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A bit of movement is often a good idea, rather than standing stock still in the same spot for the entire presentation. When you’re moving, be aware of the environment - don’t spend too much time obscuring your visual aids, and don’t walk off into areas where not all of the audience can see you. And don’t pace endlessly just for the sake of movement.

When you’re not moving, avoid swaying on the spot, rocking back and forth on your feet, and too much shifting of your weight from one leg to the other.

Handy Hint - Dealing with nerves

Nervousness and stress are two things that are usually considered to be ‘bad’. However, without them, we’d never get anything done in life and we’d never improve. A little stress, for instance, is a good driving force to get you to do whatever you’re stressing about. Same with nervousness - a little bit of it can give you an extra edge when you do whatever it is you’re nervous about. One of the most important things you’ve got to realise is that there is nothing wrong with a little nervousness. So don’t stress about the fact that you’re nervous before a presentation!

There’s a common trick for dealing with nervousness - imagine that everyone in the room has nothing on apart from underwear. The idea is that in that situation, you’d be the last person who should be nervous or embarrassed. I’ve found that other techniques have been more effective for me, however. For instance, try to breathe slowly and deeply just before you get up to speak to try to calm your pulse a little.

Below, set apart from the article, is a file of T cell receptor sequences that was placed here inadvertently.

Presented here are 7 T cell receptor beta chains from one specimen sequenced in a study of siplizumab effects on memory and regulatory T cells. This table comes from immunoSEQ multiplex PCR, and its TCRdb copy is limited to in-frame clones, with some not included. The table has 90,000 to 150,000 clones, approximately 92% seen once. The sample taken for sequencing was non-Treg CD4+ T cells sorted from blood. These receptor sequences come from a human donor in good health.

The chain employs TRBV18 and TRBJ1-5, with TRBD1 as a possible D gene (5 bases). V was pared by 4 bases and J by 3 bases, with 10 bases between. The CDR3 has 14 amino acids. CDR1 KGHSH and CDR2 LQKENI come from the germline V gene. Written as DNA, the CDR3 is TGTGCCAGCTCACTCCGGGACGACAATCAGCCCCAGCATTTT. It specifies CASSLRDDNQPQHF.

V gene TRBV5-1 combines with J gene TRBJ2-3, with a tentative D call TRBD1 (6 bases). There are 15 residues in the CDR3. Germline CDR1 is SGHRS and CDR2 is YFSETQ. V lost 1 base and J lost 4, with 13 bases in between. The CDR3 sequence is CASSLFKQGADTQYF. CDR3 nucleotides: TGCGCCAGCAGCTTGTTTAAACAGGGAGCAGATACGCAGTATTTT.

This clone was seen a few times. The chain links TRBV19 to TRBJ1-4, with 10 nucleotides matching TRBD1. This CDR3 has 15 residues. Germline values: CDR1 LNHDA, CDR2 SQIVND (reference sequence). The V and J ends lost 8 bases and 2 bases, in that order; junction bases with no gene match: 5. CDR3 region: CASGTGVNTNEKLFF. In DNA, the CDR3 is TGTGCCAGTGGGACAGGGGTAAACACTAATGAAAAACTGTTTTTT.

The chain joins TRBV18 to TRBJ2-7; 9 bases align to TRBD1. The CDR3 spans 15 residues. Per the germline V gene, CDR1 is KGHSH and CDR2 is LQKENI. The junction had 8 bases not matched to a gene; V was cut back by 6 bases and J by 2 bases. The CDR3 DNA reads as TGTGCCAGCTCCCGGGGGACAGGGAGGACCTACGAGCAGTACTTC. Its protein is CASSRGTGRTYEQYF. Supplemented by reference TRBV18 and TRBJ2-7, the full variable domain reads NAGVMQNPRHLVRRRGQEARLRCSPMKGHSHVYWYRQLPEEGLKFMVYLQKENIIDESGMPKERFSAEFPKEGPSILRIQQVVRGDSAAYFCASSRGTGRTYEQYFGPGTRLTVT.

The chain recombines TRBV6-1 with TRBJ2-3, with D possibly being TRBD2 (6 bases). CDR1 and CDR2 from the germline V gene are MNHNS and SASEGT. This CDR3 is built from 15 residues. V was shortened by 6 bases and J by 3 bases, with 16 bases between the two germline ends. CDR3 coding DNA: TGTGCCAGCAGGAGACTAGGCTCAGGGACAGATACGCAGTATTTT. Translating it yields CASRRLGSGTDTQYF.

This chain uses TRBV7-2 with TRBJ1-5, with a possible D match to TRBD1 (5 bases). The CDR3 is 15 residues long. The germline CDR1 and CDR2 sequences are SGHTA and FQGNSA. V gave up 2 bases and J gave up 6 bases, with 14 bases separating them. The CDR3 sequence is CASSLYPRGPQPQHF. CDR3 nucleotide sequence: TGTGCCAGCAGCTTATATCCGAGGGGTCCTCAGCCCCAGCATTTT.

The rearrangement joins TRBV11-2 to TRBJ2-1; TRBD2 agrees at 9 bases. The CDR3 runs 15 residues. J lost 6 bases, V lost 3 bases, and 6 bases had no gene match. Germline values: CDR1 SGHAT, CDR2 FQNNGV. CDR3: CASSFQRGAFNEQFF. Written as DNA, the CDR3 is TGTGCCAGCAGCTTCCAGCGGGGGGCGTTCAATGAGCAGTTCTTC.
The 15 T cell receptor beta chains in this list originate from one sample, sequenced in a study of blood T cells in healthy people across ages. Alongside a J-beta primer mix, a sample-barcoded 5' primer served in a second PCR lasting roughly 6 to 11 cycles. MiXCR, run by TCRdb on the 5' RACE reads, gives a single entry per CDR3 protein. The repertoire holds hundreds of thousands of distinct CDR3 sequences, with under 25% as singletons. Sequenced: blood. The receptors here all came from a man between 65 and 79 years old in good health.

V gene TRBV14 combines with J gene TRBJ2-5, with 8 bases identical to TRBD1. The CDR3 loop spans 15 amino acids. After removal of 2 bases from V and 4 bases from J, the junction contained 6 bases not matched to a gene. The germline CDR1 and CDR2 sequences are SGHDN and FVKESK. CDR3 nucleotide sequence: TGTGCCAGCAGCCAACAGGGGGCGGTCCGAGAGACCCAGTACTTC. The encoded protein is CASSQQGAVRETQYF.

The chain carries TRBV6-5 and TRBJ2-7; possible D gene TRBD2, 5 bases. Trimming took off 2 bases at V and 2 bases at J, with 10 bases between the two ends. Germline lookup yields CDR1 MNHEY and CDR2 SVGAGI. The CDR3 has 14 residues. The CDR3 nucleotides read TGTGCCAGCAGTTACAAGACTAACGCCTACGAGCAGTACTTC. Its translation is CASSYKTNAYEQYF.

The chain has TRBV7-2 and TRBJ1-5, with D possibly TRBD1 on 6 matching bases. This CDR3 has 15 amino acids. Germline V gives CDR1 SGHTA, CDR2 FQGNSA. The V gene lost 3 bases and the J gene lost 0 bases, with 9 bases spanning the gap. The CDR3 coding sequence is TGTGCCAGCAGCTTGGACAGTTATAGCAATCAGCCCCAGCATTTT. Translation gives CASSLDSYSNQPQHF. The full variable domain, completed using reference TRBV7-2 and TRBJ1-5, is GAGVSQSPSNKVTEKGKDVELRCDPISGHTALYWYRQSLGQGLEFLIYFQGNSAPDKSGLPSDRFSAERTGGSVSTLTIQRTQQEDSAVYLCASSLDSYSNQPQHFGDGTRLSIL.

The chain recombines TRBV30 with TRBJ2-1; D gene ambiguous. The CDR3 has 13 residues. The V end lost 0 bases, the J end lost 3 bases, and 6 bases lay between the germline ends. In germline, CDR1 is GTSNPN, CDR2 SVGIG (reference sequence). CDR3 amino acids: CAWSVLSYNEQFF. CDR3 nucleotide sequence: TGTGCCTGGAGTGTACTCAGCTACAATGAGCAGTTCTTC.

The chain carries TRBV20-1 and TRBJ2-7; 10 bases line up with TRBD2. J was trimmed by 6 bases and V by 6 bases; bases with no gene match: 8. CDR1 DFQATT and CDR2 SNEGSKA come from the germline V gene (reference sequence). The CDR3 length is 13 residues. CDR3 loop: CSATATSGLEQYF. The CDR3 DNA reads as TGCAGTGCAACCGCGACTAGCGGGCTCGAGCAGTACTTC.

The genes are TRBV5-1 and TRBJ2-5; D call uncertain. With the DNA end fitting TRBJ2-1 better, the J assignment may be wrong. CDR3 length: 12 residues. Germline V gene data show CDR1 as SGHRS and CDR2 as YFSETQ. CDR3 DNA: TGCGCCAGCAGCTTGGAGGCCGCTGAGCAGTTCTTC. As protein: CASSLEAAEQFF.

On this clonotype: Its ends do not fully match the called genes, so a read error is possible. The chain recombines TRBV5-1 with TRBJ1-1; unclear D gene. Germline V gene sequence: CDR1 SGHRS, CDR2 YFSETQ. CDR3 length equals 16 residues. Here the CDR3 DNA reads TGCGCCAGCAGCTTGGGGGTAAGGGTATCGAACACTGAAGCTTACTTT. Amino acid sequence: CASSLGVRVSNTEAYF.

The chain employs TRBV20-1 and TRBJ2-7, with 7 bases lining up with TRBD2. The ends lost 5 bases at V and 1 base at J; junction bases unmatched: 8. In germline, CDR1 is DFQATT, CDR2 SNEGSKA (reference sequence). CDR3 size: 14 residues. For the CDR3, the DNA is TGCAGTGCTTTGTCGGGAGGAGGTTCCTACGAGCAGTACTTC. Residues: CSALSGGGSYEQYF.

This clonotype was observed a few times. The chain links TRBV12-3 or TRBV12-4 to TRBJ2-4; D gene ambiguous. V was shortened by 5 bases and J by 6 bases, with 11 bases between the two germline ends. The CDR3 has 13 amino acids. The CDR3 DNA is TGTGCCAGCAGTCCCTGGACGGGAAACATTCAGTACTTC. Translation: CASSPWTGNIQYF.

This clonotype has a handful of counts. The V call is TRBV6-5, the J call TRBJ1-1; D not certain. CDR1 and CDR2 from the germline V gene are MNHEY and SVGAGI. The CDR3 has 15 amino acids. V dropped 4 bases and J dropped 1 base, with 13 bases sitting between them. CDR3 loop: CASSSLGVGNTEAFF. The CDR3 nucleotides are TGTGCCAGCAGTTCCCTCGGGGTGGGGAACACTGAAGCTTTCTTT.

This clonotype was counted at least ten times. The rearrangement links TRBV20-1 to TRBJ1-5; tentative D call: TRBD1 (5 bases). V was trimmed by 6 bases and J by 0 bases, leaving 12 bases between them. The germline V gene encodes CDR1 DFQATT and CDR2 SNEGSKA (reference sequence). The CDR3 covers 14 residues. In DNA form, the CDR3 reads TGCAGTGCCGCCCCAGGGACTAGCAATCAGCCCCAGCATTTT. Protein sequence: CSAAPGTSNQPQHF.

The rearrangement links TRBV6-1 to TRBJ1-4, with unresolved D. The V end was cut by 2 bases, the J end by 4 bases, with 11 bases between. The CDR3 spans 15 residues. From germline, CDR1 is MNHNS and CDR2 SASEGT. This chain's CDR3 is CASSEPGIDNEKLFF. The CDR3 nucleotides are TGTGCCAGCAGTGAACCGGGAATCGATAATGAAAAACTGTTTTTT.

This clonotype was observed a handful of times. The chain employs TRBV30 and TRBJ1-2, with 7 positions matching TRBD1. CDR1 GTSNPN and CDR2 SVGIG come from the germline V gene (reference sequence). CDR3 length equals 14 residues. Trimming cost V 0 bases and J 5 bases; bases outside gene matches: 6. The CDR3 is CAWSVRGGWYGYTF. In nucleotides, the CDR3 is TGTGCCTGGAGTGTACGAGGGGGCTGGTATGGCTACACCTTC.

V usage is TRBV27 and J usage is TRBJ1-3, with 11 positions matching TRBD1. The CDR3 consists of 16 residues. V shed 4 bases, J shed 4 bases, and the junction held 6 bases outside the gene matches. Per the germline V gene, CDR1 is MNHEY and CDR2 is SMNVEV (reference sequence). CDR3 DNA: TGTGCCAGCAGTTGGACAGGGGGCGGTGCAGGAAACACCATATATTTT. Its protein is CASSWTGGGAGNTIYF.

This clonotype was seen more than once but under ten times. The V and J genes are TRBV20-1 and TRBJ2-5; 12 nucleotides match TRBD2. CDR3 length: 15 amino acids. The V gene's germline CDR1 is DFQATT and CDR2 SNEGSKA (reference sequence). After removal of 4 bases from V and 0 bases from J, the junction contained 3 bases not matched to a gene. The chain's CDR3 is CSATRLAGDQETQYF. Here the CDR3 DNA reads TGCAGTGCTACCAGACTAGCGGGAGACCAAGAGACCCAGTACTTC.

If you blank out, don’t panic. Most of all, don’t worry too much about the fact that you’ve blanked out. It’s OK - it happens. Just calmly pause for a moment, take a deep breath, and check your palm cards. Then start again. Some people also have problems with ‘freezing’ - stopping dead still on the spot. You can avoid this by trying to stay moving at all times. As you progress through the presentation and your nervousness goes away, you can reduce the amount of movement - it can be distracting to the audience.

The best cures for nervousness are lots of practice and some experience. See if you can do the presentation to a smaller, more ‘friendly’ audience beforehand - perhaps a few friends or family members. By getting through the presentation with them, you’ll build some confidence to deal with the larger crowd. By practicing a lot, you build your own confidence that you know your stuff. A good idea is to also practice for bad situations - do half the presentation then pretend you’ve blanked out, and practice regaining your position and composure.

One trick is to write little notes of encouragement on your palm cards. As you glance at them you can take in the calming or encouraging words that you wrote to yourself before the presentation.

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